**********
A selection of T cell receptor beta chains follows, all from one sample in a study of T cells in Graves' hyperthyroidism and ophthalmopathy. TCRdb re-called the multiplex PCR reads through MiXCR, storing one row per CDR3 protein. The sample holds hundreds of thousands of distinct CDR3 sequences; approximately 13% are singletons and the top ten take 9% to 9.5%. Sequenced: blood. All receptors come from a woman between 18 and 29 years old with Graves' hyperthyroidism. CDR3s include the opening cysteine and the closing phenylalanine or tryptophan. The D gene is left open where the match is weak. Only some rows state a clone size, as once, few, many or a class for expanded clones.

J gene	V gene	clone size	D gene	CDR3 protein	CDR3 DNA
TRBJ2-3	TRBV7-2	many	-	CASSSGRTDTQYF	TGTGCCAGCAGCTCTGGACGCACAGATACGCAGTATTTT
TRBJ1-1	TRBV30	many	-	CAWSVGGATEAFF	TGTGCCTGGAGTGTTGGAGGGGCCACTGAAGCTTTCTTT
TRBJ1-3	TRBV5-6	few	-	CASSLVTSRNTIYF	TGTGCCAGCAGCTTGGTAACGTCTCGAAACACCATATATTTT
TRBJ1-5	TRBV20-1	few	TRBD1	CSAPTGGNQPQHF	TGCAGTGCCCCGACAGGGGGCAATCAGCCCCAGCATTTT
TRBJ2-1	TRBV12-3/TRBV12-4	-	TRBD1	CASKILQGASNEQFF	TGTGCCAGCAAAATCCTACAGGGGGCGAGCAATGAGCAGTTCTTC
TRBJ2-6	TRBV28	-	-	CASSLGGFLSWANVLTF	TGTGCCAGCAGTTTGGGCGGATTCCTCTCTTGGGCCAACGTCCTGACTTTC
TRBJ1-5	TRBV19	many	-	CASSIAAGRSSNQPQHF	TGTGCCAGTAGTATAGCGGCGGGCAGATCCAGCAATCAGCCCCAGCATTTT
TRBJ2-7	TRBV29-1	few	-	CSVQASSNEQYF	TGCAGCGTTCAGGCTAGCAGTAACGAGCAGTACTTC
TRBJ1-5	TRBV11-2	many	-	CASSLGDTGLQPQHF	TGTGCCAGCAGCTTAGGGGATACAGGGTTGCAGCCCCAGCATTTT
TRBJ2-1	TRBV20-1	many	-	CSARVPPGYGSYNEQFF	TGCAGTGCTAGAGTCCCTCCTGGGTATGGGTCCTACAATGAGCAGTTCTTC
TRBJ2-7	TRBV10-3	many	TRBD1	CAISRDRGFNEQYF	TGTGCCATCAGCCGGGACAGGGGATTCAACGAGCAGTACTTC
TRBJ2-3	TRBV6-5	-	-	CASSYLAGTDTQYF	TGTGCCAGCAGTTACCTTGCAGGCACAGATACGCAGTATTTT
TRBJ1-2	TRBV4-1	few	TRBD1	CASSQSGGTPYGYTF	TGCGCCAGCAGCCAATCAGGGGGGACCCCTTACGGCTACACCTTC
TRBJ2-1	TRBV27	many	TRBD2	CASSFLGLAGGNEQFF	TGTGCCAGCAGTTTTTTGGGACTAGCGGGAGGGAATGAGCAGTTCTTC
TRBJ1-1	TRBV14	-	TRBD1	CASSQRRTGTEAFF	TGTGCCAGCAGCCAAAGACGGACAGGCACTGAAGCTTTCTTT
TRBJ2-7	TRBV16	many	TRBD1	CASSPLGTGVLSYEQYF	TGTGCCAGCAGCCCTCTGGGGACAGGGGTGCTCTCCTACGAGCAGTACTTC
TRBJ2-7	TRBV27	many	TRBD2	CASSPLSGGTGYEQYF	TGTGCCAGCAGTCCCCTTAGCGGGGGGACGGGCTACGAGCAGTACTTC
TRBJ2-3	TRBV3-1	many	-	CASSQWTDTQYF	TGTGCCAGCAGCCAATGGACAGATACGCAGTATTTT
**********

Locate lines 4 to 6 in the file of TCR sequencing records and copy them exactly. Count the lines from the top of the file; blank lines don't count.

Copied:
TRBJ1-1	TRBV30	many	-	CAWSVGGATEAFF	TGTGCCTGGAGTGTTGGAGGGGCCACTGAAGCTTTCTTT
TRBJ1-3	TRBV5-6	few	-	CASSLVTSRNTIYF	TGTGCCAGCAGCTTGGTAACGTCTCGAAACACCATATATTTT
TRBJ1-5	TRBV20-1	few	TRBD1	CSAPTGGNQPQHF	TGCAGTGCCCCGACAGGGGGCAATCAGCCCCAGCATTTT